When I went to watch QI

Ed Williamson

30th May 2012

Join me as I go behind the scenes on BBC panel show QI. Or more accurately in front of the scenes. I was just in the audience, so that's ... in front of the ... wait, what are 'the scenes' again? Give me a minute.

[Please note that I didn't take the picture above, having been informed at the venue that anyone caught taking pictures would have their phone removed and factory-reset, the black market for candid pictures of Stephen Fry thriving as it does.]

It's terribly easy to sit here and harp on about the telly, but what about the experience of actually being there, seeing it filmed? Why, that'd be an insight and a half. I'd be a bit like an investigative journalist. Maybe I'd end up uncovering something huge, like some secret papers saying "I love the war and hate Afghans, let's keep it going no matter how many poor people get killed, love D. Cameron", and be pursued by shadowy henchmen out to silence me, with only an attractive yet principled female civil servant for help, and one night we'd be holed up in some hotel with documents all over the floor and we'd crack the case wide open and she'd marvel at my brilliance, and I'd lightly brush a strand of hair behind her ear and ...

(*plays out entire fantasy in head for upwards of twenty minutes*)

Shit, it was just an episode of QI. Right, anyway, you get tickets for free off some website or another, then you rock up at ITV London Studios on the South Bank and queue up for a while. At some point someone comes down the line and cuts it off, meaning everyone else doesn't get in and you get to laugh at them. Had we been among the unlucky ones I held the trump card of running a TV website with over eight hits a month, so was confident that a quick "Don't you know who I am?" would've sealed the deal in any case.

"Ah, but of course, as G.K. Chesterton often remarked, Is not a man to be known by the manner of his—"
"CUT! Do it again, be less of a cunt about it."

Once inside, you sit down on seats. Seats. As you wait for the place to fill up, various interesting facts are displayed on the monitors. Apparently 50% of the world's koalas have chlamydia. Sooner or later the floor manager comes out and entreaties you to turn off your phones and so on, before introducing Stephen Fry.

Fry these days acts as the warm-up act for QI himself, which is not to say that he does any stand-up; more just rambles amiably about stuff for a little while, then tells you an interesting word you all have to shout out so he can record it on Audioboo and Tweet it. Then he introduces the panel, and it's at this point that your luck is either in or out, because you haven't been told who's on yet. In our case it was Alan Davies, Sandi Toksvig, Jason Manford and Jeremy Clarkson.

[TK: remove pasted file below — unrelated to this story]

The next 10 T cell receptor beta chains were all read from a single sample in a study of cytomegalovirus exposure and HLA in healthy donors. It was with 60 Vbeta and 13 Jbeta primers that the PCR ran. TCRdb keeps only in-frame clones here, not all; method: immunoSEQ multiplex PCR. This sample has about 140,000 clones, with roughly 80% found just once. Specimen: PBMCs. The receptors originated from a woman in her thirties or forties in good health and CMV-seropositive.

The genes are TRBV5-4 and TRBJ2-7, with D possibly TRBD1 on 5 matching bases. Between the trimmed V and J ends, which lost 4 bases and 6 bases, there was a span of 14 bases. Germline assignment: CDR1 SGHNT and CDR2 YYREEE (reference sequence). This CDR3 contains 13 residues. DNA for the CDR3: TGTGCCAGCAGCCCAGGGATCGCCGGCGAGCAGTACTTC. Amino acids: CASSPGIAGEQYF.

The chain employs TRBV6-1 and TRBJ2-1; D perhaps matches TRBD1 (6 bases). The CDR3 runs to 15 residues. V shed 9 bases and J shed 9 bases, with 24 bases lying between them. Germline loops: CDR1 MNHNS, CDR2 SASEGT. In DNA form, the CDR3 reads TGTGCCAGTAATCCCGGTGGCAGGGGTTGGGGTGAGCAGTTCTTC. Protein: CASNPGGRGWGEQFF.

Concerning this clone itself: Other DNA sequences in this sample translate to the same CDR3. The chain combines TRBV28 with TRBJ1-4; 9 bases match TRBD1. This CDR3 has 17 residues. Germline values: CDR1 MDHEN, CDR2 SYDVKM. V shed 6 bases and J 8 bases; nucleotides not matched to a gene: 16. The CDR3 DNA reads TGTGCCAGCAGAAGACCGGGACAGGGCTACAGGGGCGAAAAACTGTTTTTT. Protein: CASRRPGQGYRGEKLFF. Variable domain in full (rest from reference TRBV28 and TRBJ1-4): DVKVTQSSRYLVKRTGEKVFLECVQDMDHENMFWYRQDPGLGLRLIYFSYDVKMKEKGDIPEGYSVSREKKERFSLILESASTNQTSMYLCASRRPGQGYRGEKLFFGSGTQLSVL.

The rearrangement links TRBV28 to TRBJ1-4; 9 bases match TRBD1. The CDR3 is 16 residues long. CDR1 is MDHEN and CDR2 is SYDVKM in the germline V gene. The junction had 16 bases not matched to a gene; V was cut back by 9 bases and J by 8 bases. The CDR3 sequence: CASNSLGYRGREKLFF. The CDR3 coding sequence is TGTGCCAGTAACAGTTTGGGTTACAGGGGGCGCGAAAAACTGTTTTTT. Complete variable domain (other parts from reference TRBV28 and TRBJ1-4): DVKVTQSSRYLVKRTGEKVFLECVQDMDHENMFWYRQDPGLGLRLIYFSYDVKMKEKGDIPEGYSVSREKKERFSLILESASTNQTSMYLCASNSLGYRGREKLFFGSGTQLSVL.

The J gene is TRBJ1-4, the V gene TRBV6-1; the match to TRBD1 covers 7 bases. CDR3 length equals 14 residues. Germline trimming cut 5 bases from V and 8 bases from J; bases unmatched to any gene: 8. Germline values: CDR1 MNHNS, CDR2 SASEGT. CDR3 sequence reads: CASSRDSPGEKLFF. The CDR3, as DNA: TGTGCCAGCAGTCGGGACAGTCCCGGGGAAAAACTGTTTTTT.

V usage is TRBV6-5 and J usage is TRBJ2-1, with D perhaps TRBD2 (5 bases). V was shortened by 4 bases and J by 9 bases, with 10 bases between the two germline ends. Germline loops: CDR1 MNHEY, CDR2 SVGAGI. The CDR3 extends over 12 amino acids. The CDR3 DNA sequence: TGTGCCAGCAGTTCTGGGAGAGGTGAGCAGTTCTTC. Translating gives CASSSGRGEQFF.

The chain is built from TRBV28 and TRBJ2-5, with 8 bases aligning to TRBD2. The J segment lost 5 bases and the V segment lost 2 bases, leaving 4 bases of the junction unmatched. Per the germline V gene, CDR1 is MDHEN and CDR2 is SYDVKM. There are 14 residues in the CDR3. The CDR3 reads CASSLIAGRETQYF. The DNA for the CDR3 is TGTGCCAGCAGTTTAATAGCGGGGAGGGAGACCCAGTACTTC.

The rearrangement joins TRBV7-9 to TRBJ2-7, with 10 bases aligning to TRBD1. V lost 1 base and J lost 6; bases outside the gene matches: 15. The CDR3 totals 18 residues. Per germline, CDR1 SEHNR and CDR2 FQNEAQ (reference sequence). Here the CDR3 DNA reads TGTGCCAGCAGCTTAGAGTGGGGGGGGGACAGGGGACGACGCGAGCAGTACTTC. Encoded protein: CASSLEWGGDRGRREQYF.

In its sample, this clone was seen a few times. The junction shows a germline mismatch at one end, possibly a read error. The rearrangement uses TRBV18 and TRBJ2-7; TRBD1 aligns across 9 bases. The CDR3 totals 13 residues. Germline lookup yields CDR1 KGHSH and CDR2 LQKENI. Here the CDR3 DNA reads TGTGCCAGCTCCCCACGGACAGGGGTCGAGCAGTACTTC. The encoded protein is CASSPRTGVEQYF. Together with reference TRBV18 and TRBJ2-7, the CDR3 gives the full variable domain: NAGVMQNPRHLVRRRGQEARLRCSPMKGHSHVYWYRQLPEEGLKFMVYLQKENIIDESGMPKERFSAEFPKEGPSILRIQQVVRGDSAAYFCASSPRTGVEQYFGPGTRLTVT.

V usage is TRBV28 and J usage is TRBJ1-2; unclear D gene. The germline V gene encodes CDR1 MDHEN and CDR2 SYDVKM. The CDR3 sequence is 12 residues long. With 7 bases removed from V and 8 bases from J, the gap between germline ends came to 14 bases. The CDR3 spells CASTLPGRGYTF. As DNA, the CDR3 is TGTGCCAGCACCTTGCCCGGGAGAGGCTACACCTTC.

(*checks to see whether he has a book/DVD out at the moment*)
(*says something racist, watches sales rocket*)

Now, I can't stand Jeremy Clarkson. But one of the main things I can't stand about him is that he's very witty and makes a good panel-show guest, which annoys me because I end up laughing at stuff he says, which means I might as well start telling people that speed cameras should all be dismantled and being casually racist. Jason Manford I've never been a huge fan of, save for the first stand-up line I ever saw him deliver ("I know what you're thinking: 'Michael Owen's put on a bit of weight, hasn't he?'"), and Sandi Toksvig ... what is this, 1988?

But what follows is a pretty great evening's entertainment, given that it's free. What you get is more or less exactly the same show, only it lasts two hours. Surprisingly, there aren't any breaks: none of the panellists stops and asks to deliver an answer again; other than Fry redoing a couple of links to camera at the end, it just runs all the way through.

And, as ever, you get good examples of why QI is one of the few long-running panel shows that shouldn't have been axed years ago, which is that you always find out genuinely fascinating stuff. Like the fact that the bottom of an extended Slinky, when dropped, will stay absolutely still in mid-air until the top hits it.

Come on, that's at least quite interesting.

After two hours of it you're very ready to go by the time it comes to a close, but you've breathed the same air as some real-life celebrities, you've had a few laughs and you've maybe even learned a couple of things that you can pretend you knew legitimately for weeks before it goes out on TV. Plus there might be a glimpse of you when it's repeated on Dave for years to come.

In the spirit of Dave I'll be copying and pasting this article and reusing it in a month's time. And the irony is, you'll read it because there's nothing else on.

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